Hell is Other People: Episode 1
The adaptation of psychological thriller webtoon, Hell is Other People (also known as Strangers are Hell), kicks off to an unsettling start as a young man suddenly finds himself with a colorful cast of creepy new neighbors. If you’re a fan of the spooky, this is the perfect drama to ring in the fall season with hints of mystery, murder, and ghosts! I am pretty excited so hopefully you’ll join me on this dive into the disturbing world of the scariest monster of all… humans.
EPISODE 1:”Eden Goshiwon”
While a typhoon rages, our hero — who will be later identified as YOON JONG-WOO (Im Shi-wan) — cautiously sneaks down a darkened hallway. He narrates that he wrote a story while living at the goshiwon and that he used to believe the outside world was the worst. However, he came to realize this place was the true hell.
Darting into his apartment, Jong-woo is alarmed to find a message on his laptop: “I was waiting for you.” The hallway is empty, but as soon as Jong-woo eases his door shut, menacing footsteps echo down the hallway. Before he can breathe a sigh of relief, however, something falls off his desk and the noise alerts the person in the hallway.
Next thing we know, Jong-woo is thrown through his door and dragged away by an unknown figure. Looking up at the faceless silhouette, Jong-woo’s voice-over wonders what he did wrong to end up here… just as the figure pulls back and strikes.
We back up an undetermined amount of time and find Jong-woo alive and well, on the bus to Seoul. When they arrive, he pulls out his suitcase only for another passenger to yank theirs out, slamming into his. Panicked, Jong-woo unzips the front pocket and sure enough, his laptop screen is heavily cracked.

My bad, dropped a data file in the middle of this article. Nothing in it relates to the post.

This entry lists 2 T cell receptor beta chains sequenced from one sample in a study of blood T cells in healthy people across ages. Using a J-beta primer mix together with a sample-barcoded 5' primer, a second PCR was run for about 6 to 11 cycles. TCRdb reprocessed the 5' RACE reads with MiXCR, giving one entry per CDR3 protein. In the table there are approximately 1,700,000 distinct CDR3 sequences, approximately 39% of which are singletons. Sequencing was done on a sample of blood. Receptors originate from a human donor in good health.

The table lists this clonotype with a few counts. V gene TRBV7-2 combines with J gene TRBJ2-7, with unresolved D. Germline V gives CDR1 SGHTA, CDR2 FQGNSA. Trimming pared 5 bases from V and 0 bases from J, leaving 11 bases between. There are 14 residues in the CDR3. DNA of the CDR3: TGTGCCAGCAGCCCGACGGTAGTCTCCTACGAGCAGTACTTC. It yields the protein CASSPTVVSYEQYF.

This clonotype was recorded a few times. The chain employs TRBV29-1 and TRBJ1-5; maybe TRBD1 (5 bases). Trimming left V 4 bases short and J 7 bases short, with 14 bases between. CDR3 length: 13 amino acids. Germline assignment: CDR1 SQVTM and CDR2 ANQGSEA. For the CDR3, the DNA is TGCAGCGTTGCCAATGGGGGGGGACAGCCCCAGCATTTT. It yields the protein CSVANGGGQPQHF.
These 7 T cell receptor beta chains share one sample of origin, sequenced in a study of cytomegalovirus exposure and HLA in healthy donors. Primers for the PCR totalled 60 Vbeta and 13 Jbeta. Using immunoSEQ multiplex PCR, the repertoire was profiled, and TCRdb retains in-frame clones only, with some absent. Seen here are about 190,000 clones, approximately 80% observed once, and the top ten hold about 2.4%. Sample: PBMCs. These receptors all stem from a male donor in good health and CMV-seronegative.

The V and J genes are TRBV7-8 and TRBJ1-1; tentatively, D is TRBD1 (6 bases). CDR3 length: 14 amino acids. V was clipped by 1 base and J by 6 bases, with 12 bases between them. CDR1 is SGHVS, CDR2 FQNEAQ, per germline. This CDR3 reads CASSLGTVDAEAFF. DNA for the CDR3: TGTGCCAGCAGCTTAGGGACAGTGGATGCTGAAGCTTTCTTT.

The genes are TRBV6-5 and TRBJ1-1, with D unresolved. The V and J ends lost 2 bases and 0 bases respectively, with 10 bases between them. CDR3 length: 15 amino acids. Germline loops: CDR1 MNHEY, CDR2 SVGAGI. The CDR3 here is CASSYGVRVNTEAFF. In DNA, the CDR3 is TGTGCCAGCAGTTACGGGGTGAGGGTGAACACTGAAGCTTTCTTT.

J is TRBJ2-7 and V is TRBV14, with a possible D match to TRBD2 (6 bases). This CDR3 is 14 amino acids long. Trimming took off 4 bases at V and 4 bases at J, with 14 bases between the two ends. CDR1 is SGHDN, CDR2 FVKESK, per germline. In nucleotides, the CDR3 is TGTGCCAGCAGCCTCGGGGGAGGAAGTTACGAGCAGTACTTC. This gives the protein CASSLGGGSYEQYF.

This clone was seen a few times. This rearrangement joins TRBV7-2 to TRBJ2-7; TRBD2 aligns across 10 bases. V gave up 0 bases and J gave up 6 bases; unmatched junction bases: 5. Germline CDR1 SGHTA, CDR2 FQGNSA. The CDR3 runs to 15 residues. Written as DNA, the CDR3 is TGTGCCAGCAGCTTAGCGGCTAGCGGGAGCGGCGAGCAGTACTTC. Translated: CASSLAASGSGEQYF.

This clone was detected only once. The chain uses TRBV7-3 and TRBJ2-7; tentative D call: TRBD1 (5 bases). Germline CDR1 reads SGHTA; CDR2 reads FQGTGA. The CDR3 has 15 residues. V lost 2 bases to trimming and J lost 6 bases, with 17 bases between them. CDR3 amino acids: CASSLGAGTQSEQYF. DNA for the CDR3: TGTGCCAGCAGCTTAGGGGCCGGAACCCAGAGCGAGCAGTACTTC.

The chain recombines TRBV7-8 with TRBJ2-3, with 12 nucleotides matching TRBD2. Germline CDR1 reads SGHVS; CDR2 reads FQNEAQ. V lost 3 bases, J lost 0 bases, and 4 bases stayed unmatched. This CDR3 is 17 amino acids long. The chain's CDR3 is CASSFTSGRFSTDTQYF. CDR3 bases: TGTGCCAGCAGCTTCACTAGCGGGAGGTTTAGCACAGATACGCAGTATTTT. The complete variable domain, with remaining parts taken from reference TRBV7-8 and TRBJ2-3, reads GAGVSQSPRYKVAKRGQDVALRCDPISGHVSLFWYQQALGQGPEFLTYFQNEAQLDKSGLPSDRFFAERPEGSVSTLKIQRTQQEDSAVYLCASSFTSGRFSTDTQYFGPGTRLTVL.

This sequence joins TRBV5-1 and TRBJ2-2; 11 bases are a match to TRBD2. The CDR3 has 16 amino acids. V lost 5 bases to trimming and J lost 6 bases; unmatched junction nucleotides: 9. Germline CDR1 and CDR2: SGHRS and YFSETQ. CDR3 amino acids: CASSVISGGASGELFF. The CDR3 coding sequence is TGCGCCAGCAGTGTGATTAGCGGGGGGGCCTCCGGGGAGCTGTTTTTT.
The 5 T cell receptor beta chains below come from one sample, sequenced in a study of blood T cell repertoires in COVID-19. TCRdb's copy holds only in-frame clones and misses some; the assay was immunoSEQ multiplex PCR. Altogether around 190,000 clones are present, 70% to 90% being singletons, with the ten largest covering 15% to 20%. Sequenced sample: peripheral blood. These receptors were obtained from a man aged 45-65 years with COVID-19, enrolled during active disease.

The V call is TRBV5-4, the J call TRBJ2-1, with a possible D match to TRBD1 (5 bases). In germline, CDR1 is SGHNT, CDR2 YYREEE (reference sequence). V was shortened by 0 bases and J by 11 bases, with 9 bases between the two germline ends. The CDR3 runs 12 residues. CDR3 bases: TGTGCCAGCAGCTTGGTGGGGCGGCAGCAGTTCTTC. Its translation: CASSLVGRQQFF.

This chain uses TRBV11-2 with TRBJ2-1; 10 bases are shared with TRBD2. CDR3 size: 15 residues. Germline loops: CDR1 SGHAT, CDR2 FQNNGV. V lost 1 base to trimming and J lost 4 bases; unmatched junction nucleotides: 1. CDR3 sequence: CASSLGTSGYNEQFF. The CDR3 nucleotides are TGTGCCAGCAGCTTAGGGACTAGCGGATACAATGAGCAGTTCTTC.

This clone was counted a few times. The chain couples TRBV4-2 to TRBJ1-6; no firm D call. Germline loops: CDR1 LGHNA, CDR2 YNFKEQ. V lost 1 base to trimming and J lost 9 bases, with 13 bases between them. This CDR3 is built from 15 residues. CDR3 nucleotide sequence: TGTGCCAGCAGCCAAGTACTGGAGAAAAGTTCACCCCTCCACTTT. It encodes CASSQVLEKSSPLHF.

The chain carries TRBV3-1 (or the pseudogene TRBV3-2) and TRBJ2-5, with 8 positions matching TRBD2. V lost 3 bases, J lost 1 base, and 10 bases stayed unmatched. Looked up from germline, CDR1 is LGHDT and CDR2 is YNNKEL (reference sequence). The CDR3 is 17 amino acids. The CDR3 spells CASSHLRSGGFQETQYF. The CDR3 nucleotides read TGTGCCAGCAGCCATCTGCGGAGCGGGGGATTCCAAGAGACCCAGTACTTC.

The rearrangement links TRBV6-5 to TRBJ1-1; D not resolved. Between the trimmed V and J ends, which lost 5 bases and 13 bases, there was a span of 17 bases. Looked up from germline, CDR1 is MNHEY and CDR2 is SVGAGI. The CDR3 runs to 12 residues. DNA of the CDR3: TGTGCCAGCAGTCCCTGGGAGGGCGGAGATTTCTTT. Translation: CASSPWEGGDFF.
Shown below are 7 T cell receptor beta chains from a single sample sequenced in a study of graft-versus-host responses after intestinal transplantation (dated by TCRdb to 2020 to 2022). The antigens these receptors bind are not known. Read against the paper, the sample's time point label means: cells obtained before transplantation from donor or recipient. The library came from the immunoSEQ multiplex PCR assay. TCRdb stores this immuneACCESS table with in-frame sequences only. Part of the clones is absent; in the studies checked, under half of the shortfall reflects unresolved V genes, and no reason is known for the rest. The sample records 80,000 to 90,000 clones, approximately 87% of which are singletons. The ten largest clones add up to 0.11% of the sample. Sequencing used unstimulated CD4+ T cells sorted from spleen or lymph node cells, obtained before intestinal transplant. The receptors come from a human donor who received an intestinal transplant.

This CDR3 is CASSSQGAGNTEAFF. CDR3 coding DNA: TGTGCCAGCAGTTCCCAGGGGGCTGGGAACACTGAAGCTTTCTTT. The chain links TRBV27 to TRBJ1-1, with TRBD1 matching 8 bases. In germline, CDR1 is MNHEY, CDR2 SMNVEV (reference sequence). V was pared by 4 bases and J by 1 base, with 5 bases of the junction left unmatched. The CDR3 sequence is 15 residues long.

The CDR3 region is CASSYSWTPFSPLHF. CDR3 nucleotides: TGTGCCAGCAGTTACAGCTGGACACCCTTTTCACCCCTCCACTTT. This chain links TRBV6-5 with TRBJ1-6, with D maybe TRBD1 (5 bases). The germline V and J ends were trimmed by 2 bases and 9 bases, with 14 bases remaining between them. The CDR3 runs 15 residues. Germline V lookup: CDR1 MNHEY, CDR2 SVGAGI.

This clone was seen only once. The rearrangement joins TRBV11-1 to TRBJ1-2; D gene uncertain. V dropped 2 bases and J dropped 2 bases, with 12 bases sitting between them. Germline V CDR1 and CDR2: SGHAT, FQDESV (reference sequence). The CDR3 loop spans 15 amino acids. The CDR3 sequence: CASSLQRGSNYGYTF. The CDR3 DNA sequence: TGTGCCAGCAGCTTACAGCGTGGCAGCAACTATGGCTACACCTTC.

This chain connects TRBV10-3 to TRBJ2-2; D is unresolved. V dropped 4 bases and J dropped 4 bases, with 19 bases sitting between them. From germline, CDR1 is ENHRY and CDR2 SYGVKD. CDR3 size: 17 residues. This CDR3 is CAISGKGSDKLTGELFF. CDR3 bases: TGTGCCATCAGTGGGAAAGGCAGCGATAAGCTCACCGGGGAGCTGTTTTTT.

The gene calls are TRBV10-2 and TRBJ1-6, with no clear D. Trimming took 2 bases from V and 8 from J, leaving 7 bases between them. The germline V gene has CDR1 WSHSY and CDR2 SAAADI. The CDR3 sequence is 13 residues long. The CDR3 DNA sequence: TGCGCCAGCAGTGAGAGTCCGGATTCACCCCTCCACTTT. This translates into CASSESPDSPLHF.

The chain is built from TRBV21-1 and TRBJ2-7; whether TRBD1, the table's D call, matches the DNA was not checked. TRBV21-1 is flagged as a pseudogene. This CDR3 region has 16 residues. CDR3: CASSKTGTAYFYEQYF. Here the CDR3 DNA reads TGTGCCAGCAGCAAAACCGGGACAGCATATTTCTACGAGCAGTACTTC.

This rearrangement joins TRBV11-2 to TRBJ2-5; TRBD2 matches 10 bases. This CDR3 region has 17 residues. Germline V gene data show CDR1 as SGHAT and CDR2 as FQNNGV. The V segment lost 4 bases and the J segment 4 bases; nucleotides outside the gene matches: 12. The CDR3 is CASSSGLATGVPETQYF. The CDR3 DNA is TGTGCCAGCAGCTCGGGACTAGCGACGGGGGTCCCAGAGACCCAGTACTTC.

After a short call from girlfriend, MIN JI-EUN (Kim Ji-eun), where Jong-woo barely gets to say “hi” before she hangs up to meet with a client, he heads over to get the laptop repaired. He balks at the claims of a $300 job, but reluctantly agrees to a reduced $180… only to hear from another repairman that he could’ve gotten it done for much cheaper.
On his way out, Jong-woo is attracted to a promotional dart game offering a top prize of a brand new laptop. Unfortunately, he lacks skill and even after multiple tries, he walks away with nothing more than an armful of tiny dolls. Jong-woo’s next task is apartment hunting and as he turns down progressively cheaper (and smaller) rooms, it’s apparent just how strapped for cash he is.
While taking a lunch break, Jong-woo flicks through listings on his phone, lighting up when he finds one for a mere 190,000 won a month, no security deposit required. (That’s about $190. Is it me, or does that just scream murder house?) He quickly sets up an appointment and rushes over. The sight of Eden Goshiwon is enough for Jong-woo to consider leaving, but after lugging his suitcase all the way there, he heads inside.
The interior is in even worse repair than the exterior and Jong-woo grimaces as he wanders down the hallways. The landlady, EOM BOK-SOON (Lee Jung-eun), cheerfully greets him. Bok-soon chatters that a lot of people have moved out due to the impending redevelopment in 6 months and Jong-woo assures her he has no plans to stay long.
She presents the room and it’s by far the smallest and dingiest Jong-woo has seen. Still, he wonders why the price is so cheap and Bok-soon laughs nervously. She admits that the previous tenant committed suicide but is quick to clarify the man didn’t die in the room. Jong-woo steps back into the hallway and bumps a passing tenant.
The man, AHN HEE-JONG (Hyun Bong-shik), snaps at Jong-woo and then gripes that Bok-soon should turn on the AC. As he lumbers away Bok-soon snits that Hee-jong will be moving soon so Jong-woo needn’t pay him any mind. As Jong-woo follows her back to her office, he senses someone watching him, but when he turns there’s no one there.